Pentominoes

a.k.a. Polyominoes
Old puzzle, this one made by Yasumi, 1995.
(wood, box and 12 pieces based on 0.75" inch cubes)

The 12 distinct shapes formed from 5 connected squares are the pentominoes (called polyominoes by Solomon W. Golomb, Charles Scribner's Sons, NY, 1965):



Total area is 60, and sizes 6 x 10, 5 x 12, 4 x 15, and 3 x 20 can be formed. There are known to be 2,339 distinct ways to form a 6 x 10 rectangle, excluding rotations and reflections. In contrast, there are 1,010 solutions for 5x12, 368 solutions for 4x15, and 3 x 20 has a unique solution except for rotating a central portion by 180 degrees.

A piece is landlocked if it does not touch one of the borders of the rectangle. Eric Harshbarger has determined that there are no 6x10 rectangle solutions with 5 or more landlocked pieces, but there can be solutions with 0, 1, 2, 3, or 4 landlocked pieces (e.g., there are 207 solutions of the 6x10 rectangle with four landlocked pieces, 1,111 with three, 864 with 2, 155 with one, and only a couple with zero).

R. M. Robinson of the University of California at Berkeley proposed the "triplication problem": Given a pentomino, use 9 of the other pentominoes to construct a scale model, 3 times as wide and 3 times as high as the given piece (all 12 are possible).

Pentominoes are traditionally flat pieces that can be arranged to form 2-dimensional patterns. However, if the pieces are made to be 1-unit thick, then fun 3-dimensional patterns can also be made, including a 3 x 4 x 5 solid, and stairs that are 6 wide by 4 deep by 4 high.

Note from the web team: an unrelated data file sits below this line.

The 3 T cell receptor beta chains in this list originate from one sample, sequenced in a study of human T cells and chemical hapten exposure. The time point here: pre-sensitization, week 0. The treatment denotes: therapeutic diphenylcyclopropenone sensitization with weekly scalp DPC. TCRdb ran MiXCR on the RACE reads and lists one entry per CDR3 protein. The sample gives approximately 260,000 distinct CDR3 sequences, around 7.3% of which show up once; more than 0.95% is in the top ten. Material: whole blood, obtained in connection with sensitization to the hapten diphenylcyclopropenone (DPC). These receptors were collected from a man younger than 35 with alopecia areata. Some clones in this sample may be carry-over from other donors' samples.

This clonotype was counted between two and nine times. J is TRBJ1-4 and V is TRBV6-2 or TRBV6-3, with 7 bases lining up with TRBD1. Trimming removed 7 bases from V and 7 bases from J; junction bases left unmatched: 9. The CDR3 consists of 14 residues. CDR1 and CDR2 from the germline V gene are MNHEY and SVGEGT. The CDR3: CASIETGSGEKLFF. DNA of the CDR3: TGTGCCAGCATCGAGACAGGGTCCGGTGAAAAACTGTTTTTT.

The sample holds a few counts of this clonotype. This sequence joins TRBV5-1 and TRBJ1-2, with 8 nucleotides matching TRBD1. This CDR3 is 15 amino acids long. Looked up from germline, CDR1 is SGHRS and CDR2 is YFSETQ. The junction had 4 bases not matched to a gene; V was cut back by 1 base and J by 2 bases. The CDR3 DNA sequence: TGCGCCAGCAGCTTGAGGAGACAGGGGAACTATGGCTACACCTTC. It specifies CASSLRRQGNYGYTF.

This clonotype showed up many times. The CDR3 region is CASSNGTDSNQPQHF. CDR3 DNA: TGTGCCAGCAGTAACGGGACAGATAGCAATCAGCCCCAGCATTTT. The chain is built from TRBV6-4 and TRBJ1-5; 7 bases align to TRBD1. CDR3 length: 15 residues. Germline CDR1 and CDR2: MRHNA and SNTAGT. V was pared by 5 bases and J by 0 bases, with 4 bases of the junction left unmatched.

Some Other Pentominoes 6x10 Solutions




Example Pentomino Solutions That Are Not 6x10
(The shaded area of the 3x20 solution may be rotated by 180 degrees.)


Some Pentomino 3x4x5 Solutions
From the directions sold with the Yasumi version:


From the directions sold with the Interlocking Puzzles version:

Pentomino Checkerbox:

Made By B. Cutler, 1989.
(3.25"x4"x2.375" plastic box and 12 two-color wood pieces with 3/4" cubes)

Can be used like any other pentominoes set. In addition, it is made from light and dark woods so that it can be solved in a 3x4x5 box where colors have a checkerboard pattern on all sides. Here is the diagram of the pieces from the directions that came with the puzzle:



Sold with this puzzle was printout of a number of solutions. Here is the one suggested; the pieces have the names 1, 2, 3, 4, 5, 6, 7, 8, 9, A, B, C, and this figure shows the three planes of the checkerbox:
ABB5C A666C A636C
BB555 A7778 3333C
B9958 A9778 9944C
11111 22228 44428

Pentomino Rectangular Shapes With Holes



Other Fun Pentominoes Shapes
From the directions sold with the Yasumi version:


Shown on Nivasch's Page:

Further Reading
Harshbarger's Page, from: http://www.ericharshbarger.org/pentominoes
Mathworld Page, from: http://mathworld.wolfram.com/Pentomino.html
CIMT Page, from: http://www.cimt.plymouth.ac.uk/resources/puzzles/pentoes/pentoint.htm
Gerard's Page, from: http://www.xs4all.nl/~gp/pentomino.html
Huttlin's Page, from: http://members.aol.com/huttlin/pentominoes.html
Nivasch's Page, from: http://yucs.org/~gnivasch/pentomino
Mark's Page, from: http://www.users.bigpond.com/themichells/packing_pentominoes.htm
Jankok's Page, from: http://homepages.cwi.nl/~jankok/etc/Polyomino.html
info Page, from: http://www.theory.csc.uvic.ca/~cos/inf/misc/PentInfo.html
Gottfriedville Page, from: http://www.gottfriedville.net/puzzles/colorgame/solutions.htm
Belgium Pentominoe page, from: http://home.scarlet.be/~demeod/indexe.html
Puzzle Will Be Played page, from: http://www.asahi-net.or.jp/~rh5k-isn/Puzzle
Fletcher's Page, from: http://www.andrews.edu/~calkins/math/pentos.htm
Wikipedia Page, from: http://en.wikipedia.org/wiki/Pentomino
Negahban Design Patent, from: www.uspto.gov - patent no. 385,311


Further reading about some related puzzles:
Lester Patent, from: www.uspto.gov - patent no. 1,290,761
Wadsworth Patent, from: www.uspto.gov - patent no. 3,964,749
Sarkar Patent, from: www.uspto.gov - patent no. 5,544,882